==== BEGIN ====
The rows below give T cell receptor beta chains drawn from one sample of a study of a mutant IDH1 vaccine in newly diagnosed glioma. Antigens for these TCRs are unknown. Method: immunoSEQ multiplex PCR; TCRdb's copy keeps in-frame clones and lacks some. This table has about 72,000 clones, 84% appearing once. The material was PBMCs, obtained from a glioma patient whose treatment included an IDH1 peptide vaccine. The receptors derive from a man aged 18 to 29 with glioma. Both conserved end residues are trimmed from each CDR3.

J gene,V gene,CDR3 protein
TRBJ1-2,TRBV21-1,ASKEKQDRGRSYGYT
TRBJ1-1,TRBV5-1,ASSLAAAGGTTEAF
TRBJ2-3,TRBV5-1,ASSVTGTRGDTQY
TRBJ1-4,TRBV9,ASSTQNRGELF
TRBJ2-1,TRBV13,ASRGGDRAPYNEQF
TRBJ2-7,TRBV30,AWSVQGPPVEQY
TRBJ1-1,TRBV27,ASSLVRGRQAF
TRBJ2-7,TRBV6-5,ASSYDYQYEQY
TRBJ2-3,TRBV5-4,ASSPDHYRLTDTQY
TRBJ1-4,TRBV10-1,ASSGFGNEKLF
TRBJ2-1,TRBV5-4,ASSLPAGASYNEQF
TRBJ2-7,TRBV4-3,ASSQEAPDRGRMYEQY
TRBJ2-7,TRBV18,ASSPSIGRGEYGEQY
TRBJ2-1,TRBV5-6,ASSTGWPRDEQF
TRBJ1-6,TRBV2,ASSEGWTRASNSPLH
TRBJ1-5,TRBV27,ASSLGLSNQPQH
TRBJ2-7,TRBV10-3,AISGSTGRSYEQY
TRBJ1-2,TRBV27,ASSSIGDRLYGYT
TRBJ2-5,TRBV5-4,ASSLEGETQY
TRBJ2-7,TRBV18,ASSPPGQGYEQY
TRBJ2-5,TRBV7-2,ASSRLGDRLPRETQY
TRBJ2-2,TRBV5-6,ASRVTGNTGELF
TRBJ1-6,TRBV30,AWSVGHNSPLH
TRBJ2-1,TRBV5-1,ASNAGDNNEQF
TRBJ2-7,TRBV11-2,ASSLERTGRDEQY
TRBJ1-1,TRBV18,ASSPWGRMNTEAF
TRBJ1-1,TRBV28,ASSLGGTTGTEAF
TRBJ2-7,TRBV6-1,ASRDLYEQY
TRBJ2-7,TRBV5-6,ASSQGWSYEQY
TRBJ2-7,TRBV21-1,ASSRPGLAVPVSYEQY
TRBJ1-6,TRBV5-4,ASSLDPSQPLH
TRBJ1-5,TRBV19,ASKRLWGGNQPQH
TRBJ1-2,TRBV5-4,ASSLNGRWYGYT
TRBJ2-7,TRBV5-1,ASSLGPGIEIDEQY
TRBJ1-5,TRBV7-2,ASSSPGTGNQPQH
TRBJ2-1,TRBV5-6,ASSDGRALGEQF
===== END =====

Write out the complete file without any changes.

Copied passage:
The rows below give T cell receptor beta chains drawn from one sample of a study of a mutant IDH1 vaccine in newly diagnosed glioma. Antigens for these TCRs are unknown. Method: immunoSEQ multiplex PCR; TCRdb's copy keeps in-frame clones and lacks some. This table has about 72,000 clones, 84% appearing once. The material was PBMCs, obtained from a glioma patient whose treatment included an IDH1 peptide vaccine. The receptors derive from a man aged 18 to 29 with glioma. Both conserved end residues are trimmed from each CDR3.

J gene,V gene,CDR3 protein
TRBJ1-2,TRBV21-1,ASKEKQDRGRSYGYT
TRBJ1-1,TRBV5-1,ASSLAAAGGTTEAF
TRBJ2-3,TRBV5-1,ASSVTGTRGDTQY
TRBJ1-4,TRBV9,ASSTQNRGELF
TRBJ2-1,TRBV13,ASRGGDRAPYNEQF
TRBJ2-7,TRBV30,AWSVQGPPVEQY
TRBJ1-1,TRBV27,ASSLVRGRQAF
TRBJ2-7,TRBV6-5,ASSYDYQYEQY
TRBJ2-3,TRBV5-4,ASSPDHYRLTDTQY
TRBJ1-4,TRBV10-1,ASSGFGNEKLF
TRBJ2-1,TRBV5-4,ASSLPAGASYNEQF
TRBJ2-7,TRBV4-3,ASSQEAPDRGRMYEQY
TRBJ2-7,TRBV18,ASSPSIGRGEYGEQY
TRBJ2-1,TRBV5-6,ASSTGWPRDEQF
TRBJ1-6,TRBV2,ASSEGWTRASNSPLH
TRBJ1-5,TRBV27,ASSLGLSNQPQH
TRBJ2-7,TRBV10-3,AISGSTGRSYEQY
TRBJ1-2,TRBV27,ASSSIGDRLYGYT
TRBJ2-5,TRBV5-4,ASSLEGETQY
TRBJ2-7,TRBV18,ASSPPGQGYEQY
TRBJ2-5,TRBV7-2,ASSRLGDRLPRETQY
TRBJ2-2,TRBV5-6,ASRVTGNTGELF
TRBJ1-6,TRBV30,AWSVGHNSPLH
TRBJ2-1,TRBV5-1,ASNAGDNNEQF
TRBJ2-7,TRBV11-2,ASSLERTGRDEQY
TRBJ1-1,TRBV18,ASSPWGRMNTEAF
TRBJ1-1,TRBV28,ASSLGGTTGTEAF
TRBJ2-7,TRBV6-1,ASRDLYEQY
TRBJ2-7,TRBV5-6,ASSQGWSYEQY
TRBJ2-7,TRBV21-1,ASSRPGLAVPVSYEQY
TRBJ1-6,TRBV5-4,ASSLDPSQPLH
TRBJ1-5,TRBV19,ASKRLWGGNQPQH
TRBJ1-2,TRBV5-4,ASSLNGRWYGYT
TRBJ2-7,TRBV5-1,ASSLGPGIEIDEQY
TRBJ1-5,TRBV7-2,ASSSPGTGNQPQH
TRBJ2-1,TRBV5-6,ASSDGRALGEQF